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Kaap fotos 1

Kaap Fotos 2

Kaap fotos 3

Kaap fotos 4

Karel Landman Monument, Alexandria, Port Elizabeth

Retiefmonument, Port Elizabeth

Andries Pretorius standbeeld, Graaf-Reinette

Simboliese Ossewagedenkteken, Worcester

Taalmonument, Burgersdorp

Hildebrandmonument, Darling

Die Franse Hugenote, Franschoek

Gideon Scheepers, Graaf-Reinet

Bybelmonument, Grahamstad

Jan van Riebeeck, Kaapstad

Maria van Riebeeck, Kaapstad

Kaaps Hollandse Boustyl, Kaapstad

De Posthuys, Kaapstad

Koopmans de Wet-huis, Kaapstad

J.H. Hofmeyr (Onze Jan), Kaapstad

J.C. Smuts, Kaapstad

Groote Kerk, Kaapstad

Magersfontein, Kimberley

Genootskap van Regte Afrikaners, Oos-Londen

Arbeidsgenot, Oudtshoorn

Strooidakkerk, Paarl

Taalbakens, Paarl

Taalmonument, Paarl

Afrikaanse Taalmuseum, Stellenbosch

Koetsiershuis, Stellenbosch


Ds J.H. Neethling, Stellenbosch

Jan Marais, Stellenbosch

D.F. Malan, Stellenbosch

Drosdy, Swellendam

Kaart vd Kaapprovinsie

  Kaart van die Kaapkolonie omstreeks 1809



Places named after members of the Council of Policy

A number of towns in the former Cape Colony were named after members of the Council of Policy and/or family members. These place names still exist and form part of the South African name heritage. Where possible, the first time a particular place name appears in the Resolutions the context, date and volume number are provided.

  • Riebeek-Kasteel (Riebeekscasteel, 13.3.1701, C. 24) [Riebeek’s Castle] is the name of a mountain that was named in honour of Jan van Riebeeck on 3 February 1661 by Pieter Cruythoff and the members of his expedition.
  • Stellenbosch (Stellenbos, 27.10.1681, C. 15) was named in 1679 by Simon van der Stel after himself and the “Wilde Bosch” [wild forest] there. In 1685 the village was founded.
  • The Drakenstein region (25.12.1687, C. 19) was named in October 1687 in honour of the High Commissioner, Hendrik Adriaan van Rheede tot Drakenstein, who had visited the Cape two years previously. In 1687 Governor Simon van der Stel opened this region to farmers.
  • The region Land van Waveren (13.4.1711, C. 28) was named in 1699 by Willem Adriaan van der Stel in honour of the Oetgens van Waveren family, from which his mother was descended. Before this date, but also subsequent to it, the region had also been known as Roodezand (Roodesand, 1.6.1698, C. 23) [red sand]. The region corresponds to the present Tulbagh district, named after Governor Ryk Tulbagh.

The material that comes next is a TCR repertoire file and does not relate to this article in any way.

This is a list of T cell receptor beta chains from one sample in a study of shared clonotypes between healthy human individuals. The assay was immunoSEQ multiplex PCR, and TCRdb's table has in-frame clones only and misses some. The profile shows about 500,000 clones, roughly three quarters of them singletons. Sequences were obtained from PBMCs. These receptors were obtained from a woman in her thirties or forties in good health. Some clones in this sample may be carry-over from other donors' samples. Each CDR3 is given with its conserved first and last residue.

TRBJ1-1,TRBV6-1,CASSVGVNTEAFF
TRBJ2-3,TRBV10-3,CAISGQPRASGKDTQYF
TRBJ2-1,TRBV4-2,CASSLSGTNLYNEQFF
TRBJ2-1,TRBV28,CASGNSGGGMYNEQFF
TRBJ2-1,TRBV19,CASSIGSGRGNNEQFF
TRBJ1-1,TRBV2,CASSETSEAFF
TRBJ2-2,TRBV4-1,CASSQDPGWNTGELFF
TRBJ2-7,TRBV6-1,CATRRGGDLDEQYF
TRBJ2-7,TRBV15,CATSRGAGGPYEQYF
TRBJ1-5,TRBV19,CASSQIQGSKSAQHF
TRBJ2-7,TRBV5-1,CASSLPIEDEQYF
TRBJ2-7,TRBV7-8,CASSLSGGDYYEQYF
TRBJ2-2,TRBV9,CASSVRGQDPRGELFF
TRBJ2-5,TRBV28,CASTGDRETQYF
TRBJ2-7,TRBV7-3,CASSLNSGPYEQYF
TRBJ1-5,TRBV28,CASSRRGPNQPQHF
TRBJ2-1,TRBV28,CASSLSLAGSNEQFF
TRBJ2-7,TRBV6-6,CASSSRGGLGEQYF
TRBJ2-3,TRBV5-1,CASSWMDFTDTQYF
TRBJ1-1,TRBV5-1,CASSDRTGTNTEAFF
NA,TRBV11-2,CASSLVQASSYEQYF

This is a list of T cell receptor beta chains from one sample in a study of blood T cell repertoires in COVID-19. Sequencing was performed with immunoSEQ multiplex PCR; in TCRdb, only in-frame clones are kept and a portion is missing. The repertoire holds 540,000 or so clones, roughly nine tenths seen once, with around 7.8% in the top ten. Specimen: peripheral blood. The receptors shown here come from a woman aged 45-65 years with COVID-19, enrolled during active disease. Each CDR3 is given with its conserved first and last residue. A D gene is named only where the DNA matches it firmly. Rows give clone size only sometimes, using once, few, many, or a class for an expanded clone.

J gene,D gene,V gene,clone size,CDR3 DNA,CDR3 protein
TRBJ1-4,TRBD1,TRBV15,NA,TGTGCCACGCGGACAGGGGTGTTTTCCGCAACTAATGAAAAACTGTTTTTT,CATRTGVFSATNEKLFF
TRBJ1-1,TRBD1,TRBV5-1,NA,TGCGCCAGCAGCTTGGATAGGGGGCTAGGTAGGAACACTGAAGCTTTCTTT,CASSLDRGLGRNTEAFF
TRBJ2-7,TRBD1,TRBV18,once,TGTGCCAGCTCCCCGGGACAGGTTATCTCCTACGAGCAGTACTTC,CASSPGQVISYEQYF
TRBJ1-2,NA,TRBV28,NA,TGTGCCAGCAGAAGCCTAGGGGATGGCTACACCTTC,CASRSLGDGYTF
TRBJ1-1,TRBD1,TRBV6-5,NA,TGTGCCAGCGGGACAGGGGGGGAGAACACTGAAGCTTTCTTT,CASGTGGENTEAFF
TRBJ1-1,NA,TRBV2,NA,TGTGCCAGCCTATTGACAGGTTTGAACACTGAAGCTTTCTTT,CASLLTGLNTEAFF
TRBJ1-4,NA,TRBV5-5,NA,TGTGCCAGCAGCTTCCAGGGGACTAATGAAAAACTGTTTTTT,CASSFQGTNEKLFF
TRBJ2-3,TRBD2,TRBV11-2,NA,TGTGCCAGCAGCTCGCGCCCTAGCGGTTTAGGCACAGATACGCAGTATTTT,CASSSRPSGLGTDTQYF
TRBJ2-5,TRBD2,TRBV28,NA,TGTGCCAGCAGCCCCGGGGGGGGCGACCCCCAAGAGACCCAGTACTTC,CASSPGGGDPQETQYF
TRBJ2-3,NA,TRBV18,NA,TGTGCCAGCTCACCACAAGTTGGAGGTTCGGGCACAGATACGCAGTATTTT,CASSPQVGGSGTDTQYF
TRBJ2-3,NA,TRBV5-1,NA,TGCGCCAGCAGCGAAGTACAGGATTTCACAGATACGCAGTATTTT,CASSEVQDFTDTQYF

• Swellendam (25.6.1748, C. 126) situated in the South Cape was named in October 1747 after Governor Hendrik Swellengrebel (1700-1760) and his wife, Helena ten Damme.
  • While on his journey to the interior Governor Joachim van Plettenberg named Plettenbergbaai (Plettenbergs baaij, 17.6.1785, C. 168) in September 1778 after himself.
  • Graaff-Reinet (Graaff Rijnet, 13.12.1785, C. 169) situated in the Eastern Cape, was named in 1786 by Landdrost Woeke in honour of Governor Jacobus van der Graaff and his wife, Reinet.
  • Gordon's Bay was named after Colonel Robert Jakob Gordon, who arrived at the Cape in 1777 as captain and later took charge of the garrison.

British take-over of the Cape of Good Hope

Financial and commercial setbacks in the midst of contradictory political factors (the war between the Netherlands and England , 1780-1784, as well as the Great Revolution that started in 1789 in France , which declared war against England and the Republic of the Netherlands ) forced the VOC to cut down expenses and to reorganise the Company. After their arrival at the Cape in June 1792, the Commissioners-General S.C. Nederburgh and S.H. Frijkenius introduced certain changes. In Europe history also took a turn when French troops occupied the Netherlands in 1795 and thus made a Batavian take-over possible. Prince Willem V fled to England.

On 11 June 1795 an English fleet under the command of Admiral Elphinstone and General Craig anchored in Simon’s Bay. Although Commissioner Sluysken and the Council of Policy refused to surrender they were in a weak military position. After a month of skirmishes at Muizenburg the English gained a victory over the Cape militia. On the last page of the last volume in which the Resolutions of the Council of Policy are contained (C. 231), appears the written conditions of “Capitulation” in both English and Dutch, signed on 16 September 1795.

In 1799 the Batavian Republic abolished the “Vereenigde Oostindische Compagnie”.


Afrikaanse Taalmuseum - Stellenbosch

Arbeidsgenot - Oudtshoorn

Hugenote Monument - Franshoek, Kaapprovinsie

Koopmans DeWet Huis - Kaapstad

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